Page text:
It took a while to figure it out, but it looks like Joe Biden will be the next president of the United States.
Biden has won Pennsylvania, giving him enough Electoral College votes for victory over President Donald Trump and potentially ending one of the most divisive, chaotic periods in American history.
The Associated Press called Pennsylvania for Biden at 11:28 a.m ET., four days after the election, putting him above the 270 Electoral College votes he needs for victory—with other states left to come in where he leads.
“I am honored and humbled by the trust the American people have placed in me and in Vice President-elect Harris,” Biden said in a statement Saturday morning. “With the campaign over, it’s time to put the anger and the harsh rhetoric behind us and come together as a nation. It’s time for America to unite. And to heal. We are the United States of America. And there’s nothing we can’t do, if we do it together.”
The win gives Biden the presidency almost a half-century after he began his political career, and more than three decades after his first run for president. It puts the blue-collar son of Scranton in the White House. And he’ll be joined by Vice President-elect Kamala Harris, who will be the first woman, first Black, and first South Asian person ever to serve as vice president.
Biden’s apparent win may not have been the immediate, resounding victory Democrats hoped for heading into Election Day, and his down-ballot coattails weren’t long enough to help House and Senate Democrats have the night they’d expected.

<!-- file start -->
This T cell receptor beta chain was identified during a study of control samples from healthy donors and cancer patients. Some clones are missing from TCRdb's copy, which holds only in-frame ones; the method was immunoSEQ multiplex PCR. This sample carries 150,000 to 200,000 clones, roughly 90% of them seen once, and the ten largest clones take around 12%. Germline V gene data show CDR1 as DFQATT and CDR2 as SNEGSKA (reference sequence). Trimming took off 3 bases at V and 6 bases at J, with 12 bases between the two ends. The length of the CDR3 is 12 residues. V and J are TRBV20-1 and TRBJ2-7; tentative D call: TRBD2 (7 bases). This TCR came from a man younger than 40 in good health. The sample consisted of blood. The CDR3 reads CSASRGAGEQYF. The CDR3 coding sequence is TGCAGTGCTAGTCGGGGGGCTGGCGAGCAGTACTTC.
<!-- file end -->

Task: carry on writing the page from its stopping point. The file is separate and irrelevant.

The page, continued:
But it’s impressive nonetheless.
Biden is just the fifth candidate to defeat an incumbent U.S. president in the past century. He has won the most votes in American history, topping his 2008 running mate, President Obama, who won just shy of 70 million votes. As of publication time, Biden had won more than 74.5 million votes nationally—with plenty of outstanding ballots left to count. His national margin is over 4 million votes and climbing, and he’s winning the popular vote by nearly three percentage points. Those numbers will all likely continue to rise as California keeps counting its huge trove of Democratic-heavy votes.
Biden flipped back Michigan, Pennsylvania and Wisconsin, and if his lead in Arizona stands (the AP called the race for him) he’ll be the first Democrat since Bill Clinton and only the third Democrat since World War II to win the state. He also won an Omaha-based House seat that had long leaned Republican. Biden clearly leads in Nevada, and has pulled ahead in Georgia, where a win would make him the first non-southern Democrat since John F. Kennedy to carry the state.
Trump has yet to concede, and has repeatedly accused Biden and his allies of attempting to steal the election from him. It remains to be seen how the coming weeks play out, and the president could generate plenty of chaos if he refuses to accept the results. But right now, it looks like he’ll be heading for the exits come January.
Trump has made clear he’s not ready to give up, insisting in spite of all evidence to the contrary that he’s won and that the election is being stolen from him.
“We all know why Joe Biden is rushing to falsely pose as the winner, and why his media allies are trying so hard to help him: they don’t want the truth to be exposed. The simple fact is this election is far from over,” Trump said in a statement from his campaign after the AP and most news networks called the race for Biden. “Beginning Monday, our campaign will start prosecuting our case in court to ensure election laws are fully upheld and the rightful winner is seated.“
Those lawsuits will go forward, and the election isn’t officially over for weeks until states certify their results. But Trump’s lawsuits have failed to garner much traction in the courts so far. It’s likely all over but the shouting.
Biden’s win comes after one of the most bizarre and tumultuous presidential campaigns in history, overshadowed by the coronavirus pandemic as well as a national reckoning with racism and police violence that led to the most widespread protests in a generation.